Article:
Remember the days when SEO used to be so easy? All you had to do was get some directory links, some forum links, write a few guest blogs (the low hanging fruit) and then Poof! – You’re on the first page of Google. And then Panda and Penguin came along and made these link-building efforts practically obsolete right? Well not entirely.
In the wake of these Google updates, SEO’s have put more emphasis on content creation, social media engagement, and community building – you’ve probably seen a lot more info-graphics, more whiteboard videos, and more guest blog inquiries lately.
This strategy isn’t anything new, as quality content has always been the foundation of SEO. But to suggest that the “old link-building” ways don’t work anymore is simply not true. Having a diverse link profile is crucial with SEO and the “low hanging fruit” such as directory links, forum links, and Web 2.0 links still play a role.
These types of links have been overly abused over the years and low quality directories have been identified as “link farms” by Google. Steer clear of any general directories that look like ghost towns and seem to attract a lot of spam. Stick to directories relevant to your niche and that are actually getting traffic. SEOmoz keeps a list of quality directories and constantly filters them, this is a great resource for SEO’s and does require subscribing to their toolset.
Adding links in forum signatures is another tactic that got abused over the years and Google was quick to devalue these links. However, there are thousands of active forum communities out there for all kinds of niches and you can still get quality links and traffic to your site by joining the conversion. As long as the links are natural and add value to the forum users, forum administrators will allow the links and you’ll get SEO value from them. Links within forum signatures hardly provide any SEO value, but can still send traffic to your sites. Just like directories, stick to forums that are relevant to your site and appear to be of high quality. For example, if you produce software that integrates with QuickBooks, then contributing to the Intuit forums adds value to that community.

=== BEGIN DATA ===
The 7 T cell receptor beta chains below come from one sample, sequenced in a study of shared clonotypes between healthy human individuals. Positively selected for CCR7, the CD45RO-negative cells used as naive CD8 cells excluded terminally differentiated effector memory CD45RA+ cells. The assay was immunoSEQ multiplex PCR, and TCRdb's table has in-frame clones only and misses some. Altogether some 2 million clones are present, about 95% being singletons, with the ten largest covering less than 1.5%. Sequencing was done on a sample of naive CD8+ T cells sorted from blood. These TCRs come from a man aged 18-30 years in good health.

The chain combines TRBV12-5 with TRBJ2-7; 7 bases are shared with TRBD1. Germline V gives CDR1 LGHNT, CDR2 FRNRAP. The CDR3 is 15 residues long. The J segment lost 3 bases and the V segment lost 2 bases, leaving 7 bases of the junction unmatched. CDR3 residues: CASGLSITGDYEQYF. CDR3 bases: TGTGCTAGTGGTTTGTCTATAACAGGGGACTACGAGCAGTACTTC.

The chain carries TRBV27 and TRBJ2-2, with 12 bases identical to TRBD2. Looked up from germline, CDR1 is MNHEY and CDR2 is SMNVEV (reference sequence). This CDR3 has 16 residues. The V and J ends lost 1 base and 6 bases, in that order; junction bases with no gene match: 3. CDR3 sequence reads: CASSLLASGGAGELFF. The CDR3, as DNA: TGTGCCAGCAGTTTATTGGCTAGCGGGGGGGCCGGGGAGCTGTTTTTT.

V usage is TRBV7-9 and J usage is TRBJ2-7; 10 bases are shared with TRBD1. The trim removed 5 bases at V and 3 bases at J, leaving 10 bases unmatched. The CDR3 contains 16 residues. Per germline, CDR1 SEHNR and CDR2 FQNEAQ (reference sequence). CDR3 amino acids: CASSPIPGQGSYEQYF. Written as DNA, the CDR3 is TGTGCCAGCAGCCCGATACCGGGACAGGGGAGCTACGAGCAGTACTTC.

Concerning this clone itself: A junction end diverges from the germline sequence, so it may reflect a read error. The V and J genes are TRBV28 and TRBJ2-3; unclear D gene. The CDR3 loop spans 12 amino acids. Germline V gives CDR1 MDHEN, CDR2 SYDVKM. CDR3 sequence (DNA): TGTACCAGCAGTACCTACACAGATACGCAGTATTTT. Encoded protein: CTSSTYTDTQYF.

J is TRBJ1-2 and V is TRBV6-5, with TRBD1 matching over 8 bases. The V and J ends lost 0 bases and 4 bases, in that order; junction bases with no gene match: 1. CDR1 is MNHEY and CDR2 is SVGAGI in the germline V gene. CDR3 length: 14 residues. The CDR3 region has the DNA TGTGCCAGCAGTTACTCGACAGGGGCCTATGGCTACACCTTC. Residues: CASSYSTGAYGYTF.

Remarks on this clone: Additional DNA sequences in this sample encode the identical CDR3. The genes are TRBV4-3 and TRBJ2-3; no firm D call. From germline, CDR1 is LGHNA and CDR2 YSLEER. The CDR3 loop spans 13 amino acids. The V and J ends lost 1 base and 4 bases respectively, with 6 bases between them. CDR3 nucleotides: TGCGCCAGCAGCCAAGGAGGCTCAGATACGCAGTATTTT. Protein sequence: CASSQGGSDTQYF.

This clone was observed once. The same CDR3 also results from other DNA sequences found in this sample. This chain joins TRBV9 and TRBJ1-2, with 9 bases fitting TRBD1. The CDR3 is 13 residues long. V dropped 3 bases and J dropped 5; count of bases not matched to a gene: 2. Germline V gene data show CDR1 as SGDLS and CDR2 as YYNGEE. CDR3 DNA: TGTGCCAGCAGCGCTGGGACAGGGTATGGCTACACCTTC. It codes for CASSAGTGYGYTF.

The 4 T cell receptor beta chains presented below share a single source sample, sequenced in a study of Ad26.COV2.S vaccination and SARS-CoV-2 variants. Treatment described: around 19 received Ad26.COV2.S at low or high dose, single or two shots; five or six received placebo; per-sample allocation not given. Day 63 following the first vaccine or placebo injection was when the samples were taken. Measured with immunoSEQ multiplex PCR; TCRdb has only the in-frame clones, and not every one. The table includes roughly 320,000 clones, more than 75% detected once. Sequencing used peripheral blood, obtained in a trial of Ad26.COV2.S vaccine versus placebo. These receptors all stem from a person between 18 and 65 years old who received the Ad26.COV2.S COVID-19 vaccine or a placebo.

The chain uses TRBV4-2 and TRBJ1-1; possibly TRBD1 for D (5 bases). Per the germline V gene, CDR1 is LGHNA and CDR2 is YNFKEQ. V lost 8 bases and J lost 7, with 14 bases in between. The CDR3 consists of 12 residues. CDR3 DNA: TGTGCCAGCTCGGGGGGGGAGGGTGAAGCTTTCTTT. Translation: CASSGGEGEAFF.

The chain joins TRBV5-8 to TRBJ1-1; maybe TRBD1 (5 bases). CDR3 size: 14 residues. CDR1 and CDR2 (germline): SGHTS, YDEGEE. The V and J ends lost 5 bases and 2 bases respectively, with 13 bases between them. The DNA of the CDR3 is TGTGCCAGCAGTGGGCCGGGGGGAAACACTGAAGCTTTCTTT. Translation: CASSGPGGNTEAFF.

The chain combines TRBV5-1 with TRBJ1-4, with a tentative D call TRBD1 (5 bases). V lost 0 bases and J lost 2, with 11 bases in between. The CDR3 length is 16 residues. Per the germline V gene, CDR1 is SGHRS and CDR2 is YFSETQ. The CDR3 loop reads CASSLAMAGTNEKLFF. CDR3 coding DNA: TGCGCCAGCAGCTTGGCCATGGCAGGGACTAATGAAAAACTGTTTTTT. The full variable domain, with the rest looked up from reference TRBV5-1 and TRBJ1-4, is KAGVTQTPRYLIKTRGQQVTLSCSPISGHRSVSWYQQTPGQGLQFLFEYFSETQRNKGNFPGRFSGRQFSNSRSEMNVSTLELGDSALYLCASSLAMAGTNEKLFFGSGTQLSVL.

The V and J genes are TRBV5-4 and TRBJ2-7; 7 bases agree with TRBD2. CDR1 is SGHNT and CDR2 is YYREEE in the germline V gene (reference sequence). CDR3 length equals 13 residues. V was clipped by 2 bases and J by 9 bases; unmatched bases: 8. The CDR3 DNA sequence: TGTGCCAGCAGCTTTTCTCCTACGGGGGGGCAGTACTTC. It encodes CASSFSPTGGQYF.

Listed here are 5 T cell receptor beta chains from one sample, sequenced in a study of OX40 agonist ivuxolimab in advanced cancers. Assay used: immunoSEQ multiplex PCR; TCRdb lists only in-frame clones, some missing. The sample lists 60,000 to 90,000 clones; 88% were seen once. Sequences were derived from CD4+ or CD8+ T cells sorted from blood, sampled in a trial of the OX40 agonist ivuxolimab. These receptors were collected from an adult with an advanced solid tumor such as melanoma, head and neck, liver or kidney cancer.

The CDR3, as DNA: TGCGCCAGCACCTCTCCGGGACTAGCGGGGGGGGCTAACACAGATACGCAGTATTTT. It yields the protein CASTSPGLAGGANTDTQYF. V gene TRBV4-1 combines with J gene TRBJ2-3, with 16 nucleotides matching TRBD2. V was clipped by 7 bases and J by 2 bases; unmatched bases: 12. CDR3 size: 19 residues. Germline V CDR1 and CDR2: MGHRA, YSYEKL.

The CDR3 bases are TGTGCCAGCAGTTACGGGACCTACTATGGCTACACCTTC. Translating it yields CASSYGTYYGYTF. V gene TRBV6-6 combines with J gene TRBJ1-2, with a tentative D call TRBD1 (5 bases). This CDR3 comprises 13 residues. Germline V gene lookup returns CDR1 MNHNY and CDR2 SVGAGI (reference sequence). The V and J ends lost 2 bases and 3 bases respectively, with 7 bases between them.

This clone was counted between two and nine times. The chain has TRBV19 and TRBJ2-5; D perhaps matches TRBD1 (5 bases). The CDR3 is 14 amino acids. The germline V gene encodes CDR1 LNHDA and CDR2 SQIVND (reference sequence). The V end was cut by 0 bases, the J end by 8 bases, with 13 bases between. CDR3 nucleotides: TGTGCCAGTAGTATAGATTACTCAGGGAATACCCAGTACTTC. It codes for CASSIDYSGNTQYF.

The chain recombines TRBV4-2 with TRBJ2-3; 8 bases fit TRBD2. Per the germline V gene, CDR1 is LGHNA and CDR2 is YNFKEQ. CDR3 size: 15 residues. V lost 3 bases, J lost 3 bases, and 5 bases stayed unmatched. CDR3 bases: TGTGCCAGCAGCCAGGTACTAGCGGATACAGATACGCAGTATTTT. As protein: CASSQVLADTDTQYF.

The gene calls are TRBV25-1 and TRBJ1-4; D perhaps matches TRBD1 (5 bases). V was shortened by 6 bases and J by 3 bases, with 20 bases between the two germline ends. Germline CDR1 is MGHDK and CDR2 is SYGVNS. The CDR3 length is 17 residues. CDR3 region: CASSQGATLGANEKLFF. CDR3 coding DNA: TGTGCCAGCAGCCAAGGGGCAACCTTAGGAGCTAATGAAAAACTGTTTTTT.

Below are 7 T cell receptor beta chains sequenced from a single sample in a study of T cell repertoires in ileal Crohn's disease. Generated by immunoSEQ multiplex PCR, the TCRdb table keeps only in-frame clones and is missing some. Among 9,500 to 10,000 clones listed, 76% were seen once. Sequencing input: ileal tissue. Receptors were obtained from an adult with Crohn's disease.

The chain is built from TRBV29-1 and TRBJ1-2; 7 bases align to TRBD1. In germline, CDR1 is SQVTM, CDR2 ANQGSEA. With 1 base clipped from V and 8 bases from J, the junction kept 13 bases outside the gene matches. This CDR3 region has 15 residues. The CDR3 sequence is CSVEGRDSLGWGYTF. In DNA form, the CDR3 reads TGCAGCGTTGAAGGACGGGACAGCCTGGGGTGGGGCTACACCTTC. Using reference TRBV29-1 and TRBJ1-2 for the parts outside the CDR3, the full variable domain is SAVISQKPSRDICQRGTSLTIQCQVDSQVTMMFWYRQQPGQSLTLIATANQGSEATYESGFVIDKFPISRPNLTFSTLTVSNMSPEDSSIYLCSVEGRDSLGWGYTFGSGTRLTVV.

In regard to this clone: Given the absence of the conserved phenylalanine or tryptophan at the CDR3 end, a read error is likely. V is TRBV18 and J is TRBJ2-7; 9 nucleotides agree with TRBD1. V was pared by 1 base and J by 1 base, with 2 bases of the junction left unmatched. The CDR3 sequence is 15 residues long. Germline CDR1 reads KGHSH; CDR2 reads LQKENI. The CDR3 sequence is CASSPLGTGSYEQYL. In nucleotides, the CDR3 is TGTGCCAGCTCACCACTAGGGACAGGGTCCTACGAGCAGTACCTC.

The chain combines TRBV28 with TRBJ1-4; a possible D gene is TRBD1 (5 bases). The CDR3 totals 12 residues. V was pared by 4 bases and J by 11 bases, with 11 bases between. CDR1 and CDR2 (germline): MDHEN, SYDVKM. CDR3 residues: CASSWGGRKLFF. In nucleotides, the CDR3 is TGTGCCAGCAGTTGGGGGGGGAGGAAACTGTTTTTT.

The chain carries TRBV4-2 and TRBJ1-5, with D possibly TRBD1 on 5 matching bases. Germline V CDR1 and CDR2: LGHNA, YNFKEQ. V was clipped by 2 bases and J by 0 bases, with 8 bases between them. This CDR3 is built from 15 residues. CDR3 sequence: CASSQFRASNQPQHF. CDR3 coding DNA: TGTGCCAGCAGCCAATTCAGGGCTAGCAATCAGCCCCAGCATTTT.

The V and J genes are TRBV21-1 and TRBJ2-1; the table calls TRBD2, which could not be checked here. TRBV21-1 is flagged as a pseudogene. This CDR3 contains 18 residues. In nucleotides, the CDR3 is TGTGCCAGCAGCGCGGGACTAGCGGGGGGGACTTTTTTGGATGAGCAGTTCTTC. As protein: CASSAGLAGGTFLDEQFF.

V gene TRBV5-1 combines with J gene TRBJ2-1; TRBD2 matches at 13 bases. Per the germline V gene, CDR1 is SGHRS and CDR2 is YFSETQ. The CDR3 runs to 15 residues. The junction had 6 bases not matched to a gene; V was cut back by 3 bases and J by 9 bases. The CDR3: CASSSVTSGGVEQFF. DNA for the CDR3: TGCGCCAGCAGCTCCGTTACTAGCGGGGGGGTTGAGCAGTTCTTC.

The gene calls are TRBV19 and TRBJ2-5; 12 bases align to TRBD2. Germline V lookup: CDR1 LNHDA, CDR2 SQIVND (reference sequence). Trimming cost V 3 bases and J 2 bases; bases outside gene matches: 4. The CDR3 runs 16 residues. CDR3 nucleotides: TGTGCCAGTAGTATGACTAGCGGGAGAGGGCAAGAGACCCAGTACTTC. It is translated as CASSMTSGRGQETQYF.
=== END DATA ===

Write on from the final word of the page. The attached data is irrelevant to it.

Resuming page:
Web 2.0 Links
WordPress, Tumblr, Squidoo, Hubpages, and Blogger are the more popular members of this list. You’d need to create content for all of these as just adding links provides no value. These links don’t provide much link-juice to your site, but act more to add diversity to your profile from trusted domains. These are also good for building “2nd tier” backlinks to increase your depth – basically building links to your links.
All Things in Moderation
SEO is not dead like many doomsday advocates are saying – Google will always need signals to rank content within its search engine. If you put all your links in one basket (getting the same kind of links), then that basket most likely got crushed by the recent Google updates. A natural and relevant link-profile is the key to success in the post-Penguin era. If you don’t already have an audience, then the “build it and they will come” methodology won’t work for you, you need to expand your outreach by getting links. Nothing will replace producing quality content as the backbone of SEO, but forum, directory, and Web 2.0 links should not be ignored. They have their place and like everything else – should be used in moderation.
*Image courtesy of Stuart Miles / FreeDigitalPhotos.net